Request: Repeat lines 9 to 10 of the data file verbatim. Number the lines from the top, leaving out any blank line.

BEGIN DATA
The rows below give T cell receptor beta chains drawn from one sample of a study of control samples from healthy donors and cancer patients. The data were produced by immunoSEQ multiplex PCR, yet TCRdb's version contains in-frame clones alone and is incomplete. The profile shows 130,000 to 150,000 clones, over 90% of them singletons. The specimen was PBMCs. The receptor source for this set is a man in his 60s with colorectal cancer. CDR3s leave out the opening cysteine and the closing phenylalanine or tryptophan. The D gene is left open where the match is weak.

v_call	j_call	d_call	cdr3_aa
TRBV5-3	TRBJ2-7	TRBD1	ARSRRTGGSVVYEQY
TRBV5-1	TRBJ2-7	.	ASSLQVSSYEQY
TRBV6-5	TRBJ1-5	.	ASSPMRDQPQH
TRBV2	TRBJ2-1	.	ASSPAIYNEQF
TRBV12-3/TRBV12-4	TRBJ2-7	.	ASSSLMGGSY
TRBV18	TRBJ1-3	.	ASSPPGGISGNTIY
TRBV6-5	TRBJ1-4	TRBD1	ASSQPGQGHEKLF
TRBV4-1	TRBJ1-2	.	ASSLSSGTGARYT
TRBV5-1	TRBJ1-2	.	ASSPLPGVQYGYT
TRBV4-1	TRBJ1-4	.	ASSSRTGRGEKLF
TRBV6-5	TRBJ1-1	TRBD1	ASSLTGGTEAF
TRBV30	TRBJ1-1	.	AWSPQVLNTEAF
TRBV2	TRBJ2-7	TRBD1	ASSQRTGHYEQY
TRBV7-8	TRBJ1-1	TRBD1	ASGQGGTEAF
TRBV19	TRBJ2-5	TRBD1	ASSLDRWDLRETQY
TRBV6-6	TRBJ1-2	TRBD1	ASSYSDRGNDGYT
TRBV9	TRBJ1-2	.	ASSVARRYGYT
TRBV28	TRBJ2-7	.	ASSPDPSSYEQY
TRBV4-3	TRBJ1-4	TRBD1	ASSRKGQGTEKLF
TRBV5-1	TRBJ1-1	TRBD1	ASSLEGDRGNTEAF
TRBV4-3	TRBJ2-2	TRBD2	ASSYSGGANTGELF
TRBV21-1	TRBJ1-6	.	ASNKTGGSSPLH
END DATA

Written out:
TRBV6-5	TRBJ1-4	TRBD1	ASSQPGQGHEKLF
TRBV4-1	TRBJ1-2	.	ASSLSSGTGARYT